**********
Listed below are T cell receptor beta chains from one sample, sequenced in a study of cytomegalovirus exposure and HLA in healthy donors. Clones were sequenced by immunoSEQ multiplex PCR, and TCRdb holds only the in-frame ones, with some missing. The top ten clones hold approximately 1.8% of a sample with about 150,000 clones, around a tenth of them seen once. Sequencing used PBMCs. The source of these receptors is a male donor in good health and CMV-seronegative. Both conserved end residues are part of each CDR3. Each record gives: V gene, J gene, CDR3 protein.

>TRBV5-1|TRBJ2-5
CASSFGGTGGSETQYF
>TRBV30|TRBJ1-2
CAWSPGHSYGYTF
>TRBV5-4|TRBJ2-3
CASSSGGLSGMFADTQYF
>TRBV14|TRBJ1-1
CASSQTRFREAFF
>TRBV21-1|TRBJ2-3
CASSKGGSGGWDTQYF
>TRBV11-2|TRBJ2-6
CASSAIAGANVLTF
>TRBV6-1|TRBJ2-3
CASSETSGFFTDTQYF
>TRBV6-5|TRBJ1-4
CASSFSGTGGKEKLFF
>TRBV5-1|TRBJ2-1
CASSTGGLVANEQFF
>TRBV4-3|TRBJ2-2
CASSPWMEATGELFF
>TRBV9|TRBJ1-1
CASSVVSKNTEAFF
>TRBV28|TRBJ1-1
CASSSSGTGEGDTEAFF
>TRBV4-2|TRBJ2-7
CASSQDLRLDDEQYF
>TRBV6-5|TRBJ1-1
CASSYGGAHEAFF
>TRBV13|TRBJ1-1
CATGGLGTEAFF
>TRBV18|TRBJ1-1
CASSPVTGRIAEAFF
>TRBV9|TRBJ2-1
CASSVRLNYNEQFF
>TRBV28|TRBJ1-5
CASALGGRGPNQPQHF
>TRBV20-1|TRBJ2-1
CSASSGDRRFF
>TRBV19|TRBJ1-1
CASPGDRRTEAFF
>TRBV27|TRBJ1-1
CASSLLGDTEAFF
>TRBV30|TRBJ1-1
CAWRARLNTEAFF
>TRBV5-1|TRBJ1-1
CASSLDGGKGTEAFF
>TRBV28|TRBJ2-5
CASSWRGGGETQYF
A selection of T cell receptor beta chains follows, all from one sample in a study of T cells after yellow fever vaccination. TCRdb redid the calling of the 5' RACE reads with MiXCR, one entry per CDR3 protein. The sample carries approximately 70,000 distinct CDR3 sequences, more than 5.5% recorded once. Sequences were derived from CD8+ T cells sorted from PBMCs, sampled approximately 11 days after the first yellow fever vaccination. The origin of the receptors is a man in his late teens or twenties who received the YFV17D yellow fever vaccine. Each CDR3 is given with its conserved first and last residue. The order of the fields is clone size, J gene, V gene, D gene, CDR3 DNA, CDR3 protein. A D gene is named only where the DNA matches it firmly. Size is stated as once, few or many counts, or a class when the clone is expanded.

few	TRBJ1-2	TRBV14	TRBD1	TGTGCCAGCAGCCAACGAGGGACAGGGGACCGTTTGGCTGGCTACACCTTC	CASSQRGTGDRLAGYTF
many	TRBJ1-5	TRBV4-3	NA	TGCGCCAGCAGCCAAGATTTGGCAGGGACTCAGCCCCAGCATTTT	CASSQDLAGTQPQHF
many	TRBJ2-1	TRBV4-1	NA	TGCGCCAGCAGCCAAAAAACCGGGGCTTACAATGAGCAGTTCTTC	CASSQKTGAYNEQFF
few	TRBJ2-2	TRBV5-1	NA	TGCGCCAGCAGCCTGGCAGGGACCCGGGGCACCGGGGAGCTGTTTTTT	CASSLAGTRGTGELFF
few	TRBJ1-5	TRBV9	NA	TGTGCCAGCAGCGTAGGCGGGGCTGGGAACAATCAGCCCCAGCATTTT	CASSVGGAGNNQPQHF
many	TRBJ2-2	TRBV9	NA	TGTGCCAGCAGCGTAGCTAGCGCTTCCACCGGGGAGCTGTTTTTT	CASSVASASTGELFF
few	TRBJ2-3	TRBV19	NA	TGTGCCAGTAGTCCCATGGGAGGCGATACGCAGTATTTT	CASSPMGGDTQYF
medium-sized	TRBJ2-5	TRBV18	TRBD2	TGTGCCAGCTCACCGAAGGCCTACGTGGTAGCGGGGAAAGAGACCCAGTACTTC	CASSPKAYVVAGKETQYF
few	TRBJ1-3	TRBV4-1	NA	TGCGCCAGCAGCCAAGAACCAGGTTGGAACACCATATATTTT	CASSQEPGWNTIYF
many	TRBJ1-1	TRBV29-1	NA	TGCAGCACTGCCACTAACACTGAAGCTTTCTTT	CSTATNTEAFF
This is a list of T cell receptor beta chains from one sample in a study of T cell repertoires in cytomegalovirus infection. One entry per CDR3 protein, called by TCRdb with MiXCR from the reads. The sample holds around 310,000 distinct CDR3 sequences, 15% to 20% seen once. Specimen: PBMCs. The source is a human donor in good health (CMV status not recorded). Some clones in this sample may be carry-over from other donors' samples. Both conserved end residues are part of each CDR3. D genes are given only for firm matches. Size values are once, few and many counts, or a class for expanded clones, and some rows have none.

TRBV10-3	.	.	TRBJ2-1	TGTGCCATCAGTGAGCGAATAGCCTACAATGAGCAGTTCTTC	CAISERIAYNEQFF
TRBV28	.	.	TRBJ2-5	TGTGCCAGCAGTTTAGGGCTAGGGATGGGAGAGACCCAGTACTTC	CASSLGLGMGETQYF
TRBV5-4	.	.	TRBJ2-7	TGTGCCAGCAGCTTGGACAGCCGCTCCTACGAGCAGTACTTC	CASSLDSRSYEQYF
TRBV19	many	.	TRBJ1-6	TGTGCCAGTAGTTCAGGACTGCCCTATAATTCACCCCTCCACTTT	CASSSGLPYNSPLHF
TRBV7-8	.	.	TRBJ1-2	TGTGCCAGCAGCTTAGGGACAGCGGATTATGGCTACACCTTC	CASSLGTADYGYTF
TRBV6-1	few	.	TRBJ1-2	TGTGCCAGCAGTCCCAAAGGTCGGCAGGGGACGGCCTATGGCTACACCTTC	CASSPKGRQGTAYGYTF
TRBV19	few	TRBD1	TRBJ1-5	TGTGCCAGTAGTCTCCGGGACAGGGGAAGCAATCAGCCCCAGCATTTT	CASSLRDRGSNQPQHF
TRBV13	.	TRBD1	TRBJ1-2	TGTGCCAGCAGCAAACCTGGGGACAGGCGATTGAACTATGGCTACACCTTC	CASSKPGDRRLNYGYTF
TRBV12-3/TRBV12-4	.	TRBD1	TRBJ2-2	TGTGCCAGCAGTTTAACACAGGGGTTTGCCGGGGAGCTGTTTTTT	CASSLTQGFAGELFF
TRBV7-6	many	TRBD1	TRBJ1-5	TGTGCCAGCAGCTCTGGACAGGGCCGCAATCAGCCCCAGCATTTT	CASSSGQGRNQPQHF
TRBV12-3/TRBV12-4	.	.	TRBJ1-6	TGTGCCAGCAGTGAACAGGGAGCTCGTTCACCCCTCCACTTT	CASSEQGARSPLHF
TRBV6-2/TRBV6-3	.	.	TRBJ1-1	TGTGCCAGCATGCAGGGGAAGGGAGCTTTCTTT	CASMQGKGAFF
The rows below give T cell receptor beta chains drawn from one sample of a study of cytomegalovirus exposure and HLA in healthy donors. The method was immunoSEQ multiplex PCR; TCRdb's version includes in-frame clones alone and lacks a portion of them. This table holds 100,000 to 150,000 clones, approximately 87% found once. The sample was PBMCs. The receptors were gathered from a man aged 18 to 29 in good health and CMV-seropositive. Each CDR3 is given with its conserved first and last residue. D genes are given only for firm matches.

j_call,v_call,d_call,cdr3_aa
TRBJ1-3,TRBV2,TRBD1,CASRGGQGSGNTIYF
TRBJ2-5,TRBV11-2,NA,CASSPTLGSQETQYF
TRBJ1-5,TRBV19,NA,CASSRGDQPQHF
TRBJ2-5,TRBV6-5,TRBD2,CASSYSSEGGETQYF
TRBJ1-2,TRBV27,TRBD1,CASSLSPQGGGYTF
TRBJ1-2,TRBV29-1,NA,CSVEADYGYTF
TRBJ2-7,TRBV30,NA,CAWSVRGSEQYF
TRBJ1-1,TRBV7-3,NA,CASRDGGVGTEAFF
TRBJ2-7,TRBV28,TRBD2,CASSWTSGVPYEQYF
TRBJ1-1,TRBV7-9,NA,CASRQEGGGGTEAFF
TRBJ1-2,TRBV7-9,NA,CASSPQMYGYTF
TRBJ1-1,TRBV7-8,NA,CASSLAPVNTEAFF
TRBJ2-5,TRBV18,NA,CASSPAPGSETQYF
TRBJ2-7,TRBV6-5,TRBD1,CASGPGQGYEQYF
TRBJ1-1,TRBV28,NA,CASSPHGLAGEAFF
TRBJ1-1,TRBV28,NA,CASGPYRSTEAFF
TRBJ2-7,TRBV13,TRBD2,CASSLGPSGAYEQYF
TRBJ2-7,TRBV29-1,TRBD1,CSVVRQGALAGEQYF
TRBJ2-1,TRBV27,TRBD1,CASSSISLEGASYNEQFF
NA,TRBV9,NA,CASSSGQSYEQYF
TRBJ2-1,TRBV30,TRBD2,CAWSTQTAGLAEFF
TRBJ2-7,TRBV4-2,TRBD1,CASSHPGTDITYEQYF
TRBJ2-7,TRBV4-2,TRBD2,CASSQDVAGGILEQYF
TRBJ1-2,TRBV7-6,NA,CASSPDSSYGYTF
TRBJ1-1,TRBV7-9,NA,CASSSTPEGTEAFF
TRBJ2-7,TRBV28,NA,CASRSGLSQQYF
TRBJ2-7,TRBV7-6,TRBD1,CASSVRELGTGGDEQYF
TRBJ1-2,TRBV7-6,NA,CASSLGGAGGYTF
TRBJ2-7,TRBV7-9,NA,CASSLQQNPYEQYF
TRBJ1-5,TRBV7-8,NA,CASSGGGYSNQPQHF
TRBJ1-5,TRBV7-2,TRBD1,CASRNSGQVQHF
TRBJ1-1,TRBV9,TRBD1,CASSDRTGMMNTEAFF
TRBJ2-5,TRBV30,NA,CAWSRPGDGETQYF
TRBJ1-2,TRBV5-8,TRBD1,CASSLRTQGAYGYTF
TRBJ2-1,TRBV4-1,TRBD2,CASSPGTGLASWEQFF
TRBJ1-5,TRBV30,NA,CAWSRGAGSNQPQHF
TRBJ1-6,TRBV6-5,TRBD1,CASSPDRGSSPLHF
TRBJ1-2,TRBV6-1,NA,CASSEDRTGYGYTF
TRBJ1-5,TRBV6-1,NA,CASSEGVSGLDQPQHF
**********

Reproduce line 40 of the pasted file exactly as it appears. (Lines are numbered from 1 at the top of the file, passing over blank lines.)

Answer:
>TRBV19|TRBJ1-1